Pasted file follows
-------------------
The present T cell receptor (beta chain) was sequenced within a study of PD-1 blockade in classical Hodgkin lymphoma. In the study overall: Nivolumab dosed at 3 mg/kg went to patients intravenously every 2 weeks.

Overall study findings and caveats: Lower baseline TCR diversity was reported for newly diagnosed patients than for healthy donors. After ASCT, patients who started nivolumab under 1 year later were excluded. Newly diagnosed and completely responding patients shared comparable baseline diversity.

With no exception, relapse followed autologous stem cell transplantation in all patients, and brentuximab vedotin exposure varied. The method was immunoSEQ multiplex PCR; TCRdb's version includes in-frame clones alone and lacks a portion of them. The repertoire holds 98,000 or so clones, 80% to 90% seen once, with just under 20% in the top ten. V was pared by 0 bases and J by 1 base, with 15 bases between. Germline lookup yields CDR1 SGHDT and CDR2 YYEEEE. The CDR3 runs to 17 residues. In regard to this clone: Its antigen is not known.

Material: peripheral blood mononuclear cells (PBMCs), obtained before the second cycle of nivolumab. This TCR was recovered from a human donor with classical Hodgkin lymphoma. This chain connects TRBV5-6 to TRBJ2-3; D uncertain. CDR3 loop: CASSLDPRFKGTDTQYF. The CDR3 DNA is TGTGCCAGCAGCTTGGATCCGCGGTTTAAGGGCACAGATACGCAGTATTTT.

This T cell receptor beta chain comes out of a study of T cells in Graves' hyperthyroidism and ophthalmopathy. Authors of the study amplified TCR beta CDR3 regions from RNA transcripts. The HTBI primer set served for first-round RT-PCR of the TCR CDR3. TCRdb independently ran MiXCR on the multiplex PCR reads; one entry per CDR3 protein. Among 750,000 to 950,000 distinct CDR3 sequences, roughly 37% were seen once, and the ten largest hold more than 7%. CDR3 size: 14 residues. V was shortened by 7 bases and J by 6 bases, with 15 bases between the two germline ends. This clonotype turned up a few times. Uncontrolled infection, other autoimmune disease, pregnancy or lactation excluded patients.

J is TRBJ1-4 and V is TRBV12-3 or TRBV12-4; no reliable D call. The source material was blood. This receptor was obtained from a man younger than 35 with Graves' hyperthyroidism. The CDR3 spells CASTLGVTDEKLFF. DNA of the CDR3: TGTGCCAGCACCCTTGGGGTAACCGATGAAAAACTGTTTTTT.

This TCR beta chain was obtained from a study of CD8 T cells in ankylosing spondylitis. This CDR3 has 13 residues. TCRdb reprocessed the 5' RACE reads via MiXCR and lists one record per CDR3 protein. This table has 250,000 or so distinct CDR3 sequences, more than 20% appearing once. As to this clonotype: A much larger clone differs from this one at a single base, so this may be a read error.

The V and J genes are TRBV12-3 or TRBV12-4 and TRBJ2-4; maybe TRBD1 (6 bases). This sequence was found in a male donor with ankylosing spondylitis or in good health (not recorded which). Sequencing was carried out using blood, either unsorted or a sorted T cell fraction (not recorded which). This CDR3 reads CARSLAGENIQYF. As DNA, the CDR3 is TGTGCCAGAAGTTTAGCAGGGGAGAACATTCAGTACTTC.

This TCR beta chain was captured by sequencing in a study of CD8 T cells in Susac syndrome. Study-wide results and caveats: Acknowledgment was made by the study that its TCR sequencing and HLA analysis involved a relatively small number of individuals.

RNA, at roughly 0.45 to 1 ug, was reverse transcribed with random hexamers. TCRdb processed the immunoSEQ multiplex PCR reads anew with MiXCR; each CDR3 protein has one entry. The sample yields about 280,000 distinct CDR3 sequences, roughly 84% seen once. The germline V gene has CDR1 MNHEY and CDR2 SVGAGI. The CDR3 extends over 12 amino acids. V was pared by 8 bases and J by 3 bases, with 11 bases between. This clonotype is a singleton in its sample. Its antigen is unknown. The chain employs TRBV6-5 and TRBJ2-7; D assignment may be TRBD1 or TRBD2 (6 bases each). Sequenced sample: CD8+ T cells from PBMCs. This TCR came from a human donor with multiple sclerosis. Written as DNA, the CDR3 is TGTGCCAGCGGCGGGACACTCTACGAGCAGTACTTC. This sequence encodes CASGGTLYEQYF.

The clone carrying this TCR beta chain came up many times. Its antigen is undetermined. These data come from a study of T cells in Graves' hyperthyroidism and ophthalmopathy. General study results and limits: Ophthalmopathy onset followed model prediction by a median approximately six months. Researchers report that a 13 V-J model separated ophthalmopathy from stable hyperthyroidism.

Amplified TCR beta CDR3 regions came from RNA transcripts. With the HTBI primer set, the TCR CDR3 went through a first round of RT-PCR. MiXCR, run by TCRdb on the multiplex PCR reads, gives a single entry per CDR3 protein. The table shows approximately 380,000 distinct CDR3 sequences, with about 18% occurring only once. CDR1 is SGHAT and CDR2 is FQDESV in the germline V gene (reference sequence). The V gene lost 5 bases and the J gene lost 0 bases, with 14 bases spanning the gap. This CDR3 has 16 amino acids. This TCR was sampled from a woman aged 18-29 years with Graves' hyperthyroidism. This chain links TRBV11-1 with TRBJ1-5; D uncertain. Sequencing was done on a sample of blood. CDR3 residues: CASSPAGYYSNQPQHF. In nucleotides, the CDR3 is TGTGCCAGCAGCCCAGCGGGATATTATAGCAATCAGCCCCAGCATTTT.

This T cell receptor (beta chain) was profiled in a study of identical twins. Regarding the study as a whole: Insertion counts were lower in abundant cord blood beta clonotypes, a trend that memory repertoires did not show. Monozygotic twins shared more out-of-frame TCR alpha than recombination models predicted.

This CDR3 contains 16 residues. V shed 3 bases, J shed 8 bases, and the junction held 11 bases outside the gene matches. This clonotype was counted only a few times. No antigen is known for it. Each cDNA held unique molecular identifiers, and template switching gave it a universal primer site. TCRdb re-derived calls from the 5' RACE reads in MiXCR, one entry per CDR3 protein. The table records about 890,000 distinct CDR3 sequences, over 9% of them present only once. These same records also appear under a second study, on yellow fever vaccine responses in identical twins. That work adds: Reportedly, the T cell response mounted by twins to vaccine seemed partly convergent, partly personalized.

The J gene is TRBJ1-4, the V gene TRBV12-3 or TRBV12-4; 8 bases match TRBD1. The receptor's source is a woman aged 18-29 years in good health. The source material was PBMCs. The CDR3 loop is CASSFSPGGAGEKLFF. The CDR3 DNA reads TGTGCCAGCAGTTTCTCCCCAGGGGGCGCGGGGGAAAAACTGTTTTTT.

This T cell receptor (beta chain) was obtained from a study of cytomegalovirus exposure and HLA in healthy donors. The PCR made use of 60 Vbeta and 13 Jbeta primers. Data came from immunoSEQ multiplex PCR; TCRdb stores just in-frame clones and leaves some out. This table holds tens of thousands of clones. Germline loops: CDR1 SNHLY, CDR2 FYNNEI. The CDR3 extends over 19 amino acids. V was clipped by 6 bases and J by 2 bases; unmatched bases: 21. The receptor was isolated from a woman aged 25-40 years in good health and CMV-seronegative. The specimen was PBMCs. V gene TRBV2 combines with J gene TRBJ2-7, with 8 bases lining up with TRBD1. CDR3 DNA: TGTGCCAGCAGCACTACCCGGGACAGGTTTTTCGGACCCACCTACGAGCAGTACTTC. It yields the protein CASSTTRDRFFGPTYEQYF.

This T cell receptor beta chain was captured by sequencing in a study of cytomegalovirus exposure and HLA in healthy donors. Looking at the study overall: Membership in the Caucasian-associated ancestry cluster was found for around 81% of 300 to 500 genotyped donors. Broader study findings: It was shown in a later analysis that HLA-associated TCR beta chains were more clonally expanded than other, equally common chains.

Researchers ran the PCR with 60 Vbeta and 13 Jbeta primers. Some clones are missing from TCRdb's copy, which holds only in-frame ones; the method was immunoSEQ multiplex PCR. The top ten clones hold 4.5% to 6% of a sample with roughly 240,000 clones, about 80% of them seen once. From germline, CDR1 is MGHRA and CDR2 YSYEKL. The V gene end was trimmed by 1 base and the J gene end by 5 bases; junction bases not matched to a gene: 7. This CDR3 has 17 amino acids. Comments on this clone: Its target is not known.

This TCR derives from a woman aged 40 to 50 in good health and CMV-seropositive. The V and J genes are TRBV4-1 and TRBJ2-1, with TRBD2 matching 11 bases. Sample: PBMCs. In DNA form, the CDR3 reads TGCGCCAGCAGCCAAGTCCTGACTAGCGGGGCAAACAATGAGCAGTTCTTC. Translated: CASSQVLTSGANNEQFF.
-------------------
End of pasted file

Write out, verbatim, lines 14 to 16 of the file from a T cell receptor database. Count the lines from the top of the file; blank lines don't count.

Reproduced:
This CDR3 contains 16 residues. V shed 3 bases, J shed 8 bases, and the junction held 11 bases outside the gene matches. This clonotype was counted only a few times. No antigen is known for it. Each cDNA held unique molecular identifiers, and template switching gave it a universal primer site. TCRdb re-derived calls from the 5' RACE reads in MiXCR, one entry per CDR3 protein. The table records about 890,000 distinct CDR3 sequences, over 9% of them present only once. These same records also appear under a second study, on yellow fever vaccine responses in identical twins. That work adds: Reportedly, the T cell response mounted by twins to vaccine seemed partly convergent, partly personalized.

The J gene is TRBJ1-4, the V gene TRBV12-3 or TRBV12-4; 8 bases match TRBD1. The receptor's source is a woman aged 18-29 years in good health. The source material was PBMCs. The CDR3 loop is CASSFSPGGAGEKLFF. The CDR3 DNA reads TGTGCCAGCAGTTTCTCCCCAGGGGGCGCGGGGGAAAAACTGTTTTTT.

This T cell receptor (beta chain) was obtained from a study of cytomegalovirus exposure and HLA in healthy donors. The PCR made use of 60 Vbeta and 13 Jbeta primers. Data came from immunoSEQ multiplex PCR; TCRdb stores just in-frame clones and leaves some out. This table holds tens of thousands of clones. Germline loops: CDR1 SNHLY, CDR2 FYNNEI. The CDR3 extends over 19 amino acids. V was clipped by 6 bases and J by 2 bases; unmatched bases: 21. The receptor was isolated from a woman aged 25-40 years in good health and CMV-seronegative. The specimen was PBMCs. V gene TRBV2 combines with J gene TRBJ2-7, with 8 bases lining up with TRBD1. CDR3 DNA: TGTGCCAGCAGCACTACCCGGGACAGGTTTTTCGGACCCACCTACGAGCAGTACTTC. It yields the protein CASSTTRDRFFGPTYEQYF.